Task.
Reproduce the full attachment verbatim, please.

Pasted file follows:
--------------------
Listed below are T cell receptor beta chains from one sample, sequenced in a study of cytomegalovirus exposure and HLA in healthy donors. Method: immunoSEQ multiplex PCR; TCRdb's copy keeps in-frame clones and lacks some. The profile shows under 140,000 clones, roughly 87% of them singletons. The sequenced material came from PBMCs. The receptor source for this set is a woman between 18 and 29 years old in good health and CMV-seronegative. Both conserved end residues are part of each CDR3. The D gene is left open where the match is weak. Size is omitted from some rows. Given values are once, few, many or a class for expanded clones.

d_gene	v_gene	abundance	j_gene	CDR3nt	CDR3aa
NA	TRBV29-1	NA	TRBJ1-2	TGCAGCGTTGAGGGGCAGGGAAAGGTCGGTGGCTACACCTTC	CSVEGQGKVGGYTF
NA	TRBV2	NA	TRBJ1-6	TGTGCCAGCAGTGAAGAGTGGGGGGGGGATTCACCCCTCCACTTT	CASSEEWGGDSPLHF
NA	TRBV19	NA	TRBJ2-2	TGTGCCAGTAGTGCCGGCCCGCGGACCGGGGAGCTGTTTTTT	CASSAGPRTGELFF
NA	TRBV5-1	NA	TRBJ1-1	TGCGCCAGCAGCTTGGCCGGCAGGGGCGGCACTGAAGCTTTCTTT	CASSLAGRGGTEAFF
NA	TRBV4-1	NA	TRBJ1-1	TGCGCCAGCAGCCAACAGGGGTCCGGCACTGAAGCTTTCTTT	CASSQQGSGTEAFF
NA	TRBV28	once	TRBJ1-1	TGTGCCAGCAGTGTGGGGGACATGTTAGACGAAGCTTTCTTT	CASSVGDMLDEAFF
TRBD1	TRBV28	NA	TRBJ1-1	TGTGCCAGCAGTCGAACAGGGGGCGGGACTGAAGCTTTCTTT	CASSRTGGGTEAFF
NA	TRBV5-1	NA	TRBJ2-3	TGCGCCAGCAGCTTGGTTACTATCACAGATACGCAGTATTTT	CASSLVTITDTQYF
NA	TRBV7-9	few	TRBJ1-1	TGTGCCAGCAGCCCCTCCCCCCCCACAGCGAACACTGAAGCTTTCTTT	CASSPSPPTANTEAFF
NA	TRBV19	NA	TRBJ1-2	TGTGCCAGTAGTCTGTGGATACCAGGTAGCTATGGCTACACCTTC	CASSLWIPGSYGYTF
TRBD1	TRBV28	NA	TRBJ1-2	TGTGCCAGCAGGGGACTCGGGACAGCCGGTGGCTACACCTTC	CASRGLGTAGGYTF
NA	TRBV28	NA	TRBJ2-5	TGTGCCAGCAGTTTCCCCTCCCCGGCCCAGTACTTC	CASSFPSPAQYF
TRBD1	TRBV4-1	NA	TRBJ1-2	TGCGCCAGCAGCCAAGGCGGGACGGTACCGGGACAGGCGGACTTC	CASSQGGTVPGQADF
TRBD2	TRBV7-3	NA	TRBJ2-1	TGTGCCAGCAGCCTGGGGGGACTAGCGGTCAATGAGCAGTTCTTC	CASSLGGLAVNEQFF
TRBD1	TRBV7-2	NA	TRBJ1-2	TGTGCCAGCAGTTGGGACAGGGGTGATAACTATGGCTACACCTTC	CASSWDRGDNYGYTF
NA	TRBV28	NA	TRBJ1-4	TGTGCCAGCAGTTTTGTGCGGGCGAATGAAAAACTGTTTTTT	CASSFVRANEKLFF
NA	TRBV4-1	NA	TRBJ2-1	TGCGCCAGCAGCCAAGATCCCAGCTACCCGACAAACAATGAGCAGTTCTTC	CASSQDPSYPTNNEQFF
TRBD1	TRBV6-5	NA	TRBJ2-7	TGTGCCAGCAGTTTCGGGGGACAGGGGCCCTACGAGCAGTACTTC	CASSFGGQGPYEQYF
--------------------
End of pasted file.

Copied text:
Listed below are T cell receptor beta chains from one sample, sequenced in a study of cytomegalovirus exposure and HLA in healthy donors. Method: immunoSEQ multiplex PCR; TCRdb's copy keeps in-frame clones and lacks some. The profile shows under 140,000 clones, roughly 87% of them singletons. The sequenced material came from PBMCs. The receptor source for this set is a woman between 18 and 29 years old in good health and CMV-seronegative. Both conserved end residues are part of each CDR3. The D gene is left open where the match is weak. Size is omitted from some rows. Given values are once, few, many or a class for expanded clones.

d_gene	v_gene	abundance	j_gene	CDR3nt	CDR3aa
NA	TRBV29-1	NA	TRBJ1-2	TGCAGCGTTGAGGGGCAGGGAAAGGTCGGTGGCTACACCTTC	CSVEGQGKVGGYTF
NA	TRBV2	NA	TRBJ1-6	TGTGCCAGCAGTGAAGAGTGGGGGGGGGATTCACCCCTCCACTTT	CASSEEWGGDSPLHF
NA	TRBV19	NA	TRBJ2-2	TGTGCCAGTAGTGCCGGCCCGCGGACCGGGGAGCTGTTTTTT	CASSAGPRTGELFF
NA	TRBV5-1	NA	TRBJ1-1	TGCGCCAGCAGCTTGGCCGGCAGGGGCGGCACTGAAGCTTTCTTT	CASSLAGRGGTEAFF
NA	TRBV4-1	NA	TRBJ1-1	TGCGCCAGCAGCCAACAGGGGTCCGGCACTGAAGCTTTCTTT	CASSQQGSGTEAFF
NA	TRBV28	once	TRBJ1-1	TGTGCCAGCAGTGTGGGGGACATGTTAGACGAAGCTTTCTTT	CASSVGDMLDEAFF
TRBD1	TRBV28	NA	TRBJ1-1	TGTGCCAGCAGTCGAACAGGGGGCGGGACTGAAGCTTTCTTT	CASSRTGGGTEAFF
NA	TRBV5-1	NA	TRBJ2-3	TGCGCCAGCAGCTTGGTTACTATCACAGATACGCAGTATTTT	CASSLVTITDTQYF
NA	TRBV7-9	few	TRBJ1-1	TGTGCCAGCAGCCCCTCCCCCCCCACAGCGAACACTGAAGCTTTCTTT	CASSPSPPTANTEAFF
NA	TRBV19	NA	TRBJ1-2	TGTGCCAGTAGTCTGTGGATACCAGGTAGCTATGGCTACACCTTC	CASSLWIPGSYGYTF
TRBD1	TRBV28	NA	TRBJ1-2	TGTGCCAGCAGGGGACTCGGGACAGCCGGTGGCTACACCTTC	CASRGLGTAGGYTF
NA	TRBV28	NA	TRBJ2-5	TGTGCCAGCAGTTTCCCCTCCCCGGCCCAGTACTTC	CASSFPSPAQYF
TRBD1	TRBV4-1	NA	TRBJ1-2	TGCGCCAGCAGCCAAGGCGGGACGGTACCGGGACAGGCGGACTTC	CASSQGGTVPGQADF
TRBD2	TRBV7-3	NA	TRBJ2-1	TGTGCCAGCAGCCTGGGGGGACTAGCGGTCAATGAGCAGTTCTTC	CASSLGGLAVNEQFF
TRBD1	TRBV7-2	NA	TRBJ1-2	TGTGCCAGCAGTTGGGACAGGGGTGATAACTATGGCTACACCTTC	CASSWDRGDNYGYTF
NA	TRBV28	NA	TRBJ1-4	TGTGCCAGCAGTTTTGTGCGGGCGAATGAAAAACTGTTTTTT	CASSFVRANEKLFF
NA	TRBV4-1	NA	TRBJ2-1	TGCGCCAGCAGCCAAGATCCCAGCTACCCGACAAACAATGAGCAGTTCTTC	CASSQDPSYPTNNEQFF
TRBD1	TRBV6-5	NA	TRBJ2-7	TGTGCCAGCAGTTTCGGGGGACAGGGGCCCTACGAGCAGTACTTC	CASSFGGQGPYEQYF